Tim Muehlhoff:

That's amazing. Have we mentioned the team yet?

Chris Grace:

No, I think you ought to go ahead and tell us. What team is that?

Tim Muehlhoff:

What team is this?

Paul Friesen:

Well, it's the New England Patriots, because we live in Boston.

Chris Grace:

Okay, awkward pause. Cause we have a Bronco fan.

Tim Muehlhoff:

And we have a Detroit fan, which is pain and suffering.

Chris Grace:

And now we have Patriots.

Paul Friesen:

Well, we have no conflict cause neither of you are competition to us this year, so ... That'll be fine.

Chris Grace:

And that's the Art of Relationships' Podcast!

Tim Muehlhoff:

Yeah, good to have you guys here.

Chris Grace:

One of our shortest shows. What a great opportunity.

Tim Muehlhoff:

That is great. That's super. That really is good.

Chris Grace:

Yeah, we'd love to hear a little bit more about that as we go on. Maybe we'll even have kind of a second podcast at some point, talking about some of the amazing things that can happen when you work with athletes. Right? Professional athletes, in particular. The impact you guys are having there. We had the Detroit Lions chaplain on here recently, and he got to spend some time visiting about that. So, we might approach that, but what do you want to talk about?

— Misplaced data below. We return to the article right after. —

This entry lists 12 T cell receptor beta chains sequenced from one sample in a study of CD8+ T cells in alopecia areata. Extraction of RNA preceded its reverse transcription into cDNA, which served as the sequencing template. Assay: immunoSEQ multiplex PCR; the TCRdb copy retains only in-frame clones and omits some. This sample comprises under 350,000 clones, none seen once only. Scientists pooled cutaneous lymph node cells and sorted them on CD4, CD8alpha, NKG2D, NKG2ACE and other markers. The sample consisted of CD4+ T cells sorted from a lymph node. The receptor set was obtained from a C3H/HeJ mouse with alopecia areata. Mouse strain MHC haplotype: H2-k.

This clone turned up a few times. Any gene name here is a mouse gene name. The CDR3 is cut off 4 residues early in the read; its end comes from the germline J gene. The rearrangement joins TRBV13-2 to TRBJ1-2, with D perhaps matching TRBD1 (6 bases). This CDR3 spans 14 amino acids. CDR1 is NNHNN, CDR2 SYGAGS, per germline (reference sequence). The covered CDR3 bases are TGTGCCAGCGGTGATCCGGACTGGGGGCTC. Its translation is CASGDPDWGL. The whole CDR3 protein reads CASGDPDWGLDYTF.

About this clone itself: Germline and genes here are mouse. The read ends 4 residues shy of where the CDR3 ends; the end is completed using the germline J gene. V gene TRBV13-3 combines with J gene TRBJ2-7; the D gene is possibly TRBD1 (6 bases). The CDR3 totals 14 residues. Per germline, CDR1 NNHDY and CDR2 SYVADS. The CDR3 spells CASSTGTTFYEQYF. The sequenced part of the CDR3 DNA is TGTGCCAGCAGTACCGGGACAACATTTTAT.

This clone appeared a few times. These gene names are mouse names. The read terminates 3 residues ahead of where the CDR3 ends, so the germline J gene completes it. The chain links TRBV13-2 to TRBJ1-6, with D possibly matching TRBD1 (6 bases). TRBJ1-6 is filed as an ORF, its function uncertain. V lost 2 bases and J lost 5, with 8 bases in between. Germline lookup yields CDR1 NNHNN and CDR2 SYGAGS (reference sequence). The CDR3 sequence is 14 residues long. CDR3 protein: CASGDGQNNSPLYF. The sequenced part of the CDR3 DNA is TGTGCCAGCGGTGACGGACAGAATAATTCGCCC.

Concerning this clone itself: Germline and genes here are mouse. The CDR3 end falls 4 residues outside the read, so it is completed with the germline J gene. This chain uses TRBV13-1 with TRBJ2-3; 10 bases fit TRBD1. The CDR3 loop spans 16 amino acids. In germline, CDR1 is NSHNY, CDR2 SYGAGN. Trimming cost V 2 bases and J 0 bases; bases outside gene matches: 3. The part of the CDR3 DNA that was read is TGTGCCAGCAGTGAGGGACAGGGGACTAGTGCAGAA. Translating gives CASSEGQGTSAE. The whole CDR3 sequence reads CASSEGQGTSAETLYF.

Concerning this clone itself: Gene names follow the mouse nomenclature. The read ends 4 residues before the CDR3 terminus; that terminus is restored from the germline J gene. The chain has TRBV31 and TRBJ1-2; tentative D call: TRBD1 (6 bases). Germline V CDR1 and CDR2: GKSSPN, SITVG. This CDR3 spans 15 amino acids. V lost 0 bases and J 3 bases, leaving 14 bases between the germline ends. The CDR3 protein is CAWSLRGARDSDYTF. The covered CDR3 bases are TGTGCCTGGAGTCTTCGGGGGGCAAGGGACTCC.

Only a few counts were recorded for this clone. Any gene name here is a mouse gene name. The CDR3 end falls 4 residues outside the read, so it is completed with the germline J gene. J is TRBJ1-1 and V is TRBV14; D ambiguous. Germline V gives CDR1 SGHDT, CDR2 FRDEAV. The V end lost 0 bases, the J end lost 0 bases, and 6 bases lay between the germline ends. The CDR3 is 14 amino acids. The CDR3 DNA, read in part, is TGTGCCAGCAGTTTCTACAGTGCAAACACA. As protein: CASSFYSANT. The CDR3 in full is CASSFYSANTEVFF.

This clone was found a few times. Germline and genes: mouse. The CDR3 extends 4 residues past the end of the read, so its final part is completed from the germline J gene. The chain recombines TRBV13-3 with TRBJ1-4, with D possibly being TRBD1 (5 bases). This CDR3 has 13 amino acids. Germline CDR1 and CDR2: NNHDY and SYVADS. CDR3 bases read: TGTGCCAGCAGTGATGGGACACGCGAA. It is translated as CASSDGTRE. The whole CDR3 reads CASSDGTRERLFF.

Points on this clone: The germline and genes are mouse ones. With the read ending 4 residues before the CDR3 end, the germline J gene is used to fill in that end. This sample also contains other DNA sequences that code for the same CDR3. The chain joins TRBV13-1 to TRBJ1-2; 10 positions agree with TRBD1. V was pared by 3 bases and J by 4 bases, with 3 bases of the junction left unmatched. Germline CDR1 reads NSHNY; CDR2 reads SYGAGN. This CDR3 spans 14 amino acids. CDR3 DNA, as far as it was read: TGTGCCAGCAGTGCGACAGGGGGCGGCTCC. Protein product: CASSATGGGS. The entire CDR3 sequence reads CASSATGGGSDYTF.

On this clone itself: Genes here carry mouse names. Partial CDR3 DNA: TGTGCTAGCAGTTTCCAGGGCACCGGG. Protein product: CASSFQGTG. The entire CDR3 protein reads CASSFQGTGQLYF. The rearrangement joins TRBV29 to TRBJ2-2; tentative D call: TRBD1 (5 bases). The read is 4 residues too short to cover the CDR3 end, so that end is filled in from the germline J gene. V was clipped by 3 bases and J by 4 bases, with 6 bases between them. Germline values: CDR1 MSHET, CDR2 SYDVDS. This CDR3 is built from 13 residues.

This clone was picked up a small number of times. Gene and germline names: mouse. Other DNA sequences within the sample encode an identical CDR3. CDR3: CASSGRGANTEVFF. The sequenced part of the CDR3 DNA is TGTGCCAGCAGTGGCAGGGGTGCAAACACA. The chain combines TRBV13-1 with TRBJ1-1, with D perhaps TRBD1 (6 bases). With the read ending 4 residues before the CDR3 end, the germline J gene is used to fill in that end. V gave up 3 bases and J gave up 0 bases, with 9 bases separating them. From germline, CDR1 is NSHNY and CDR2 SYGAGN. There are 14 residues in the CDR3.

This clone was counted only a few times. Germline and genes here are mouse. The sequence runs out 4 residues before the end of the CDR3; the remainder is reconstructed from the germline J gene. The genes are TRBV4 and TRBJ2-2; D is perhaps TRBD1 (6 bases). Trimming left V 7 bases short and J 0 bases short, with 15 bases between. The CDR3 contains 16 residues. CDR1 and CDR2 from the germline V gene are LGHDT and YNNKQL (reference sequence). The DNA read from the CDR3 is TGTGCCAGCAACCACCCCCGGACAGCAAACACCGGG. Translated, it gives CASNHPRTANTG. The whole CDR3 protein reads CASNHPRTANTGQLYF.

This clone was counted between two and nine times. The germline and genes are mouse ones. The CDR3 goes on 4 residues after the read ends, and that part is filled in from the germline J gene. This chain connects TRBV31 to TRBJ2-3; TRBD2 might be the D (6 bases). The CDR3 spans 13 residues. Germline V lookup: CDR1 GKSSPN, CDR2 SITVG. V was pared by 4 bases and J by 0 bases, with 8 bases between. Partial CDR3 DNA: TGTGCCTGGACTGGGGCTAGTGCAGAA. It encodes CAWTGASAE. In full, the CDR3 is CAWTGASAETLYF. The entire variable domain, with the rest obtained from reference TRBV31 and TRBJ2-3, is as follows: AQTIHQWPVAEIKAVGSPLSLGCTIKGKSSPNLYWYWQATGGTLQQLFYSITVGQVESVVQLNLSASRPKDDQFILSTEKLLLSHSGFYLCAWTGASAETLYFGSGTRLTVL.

Tim Muehlhoff:

The topic with him was God and the Problem of Evil. [crosstalk 00:03:00] Lion's chapel.

Chris Grace:

I thought it was suffering.

Paul Friesen:

That's painful.

Tim Muehlhoff:

Yes, it was. No, we love Detroit. We do love Detroit, but oh my. We've gone through some ... Hey, the Red Wings though, Detroit Red Wings. Come on. They're awesome. They're awesome.

Chris Grace:

You guys have authored over ten books on marriage and parenting, including the focus of what we want to talk about today, which is this ... Before You Save the Date is the title. Twenty One Questions to Help You Marry with Confidence. You talked about Gary Thomas in here. He wrote the book Sacred Marriage. He said this book may be one of the most important books you'll ever read. Tell us why you guys have written this book, and let's talk a little bit about it. There's talk about compatibility, questions that you should ask ... How did you guys get to this point where you thought this was something that people needed to hear about?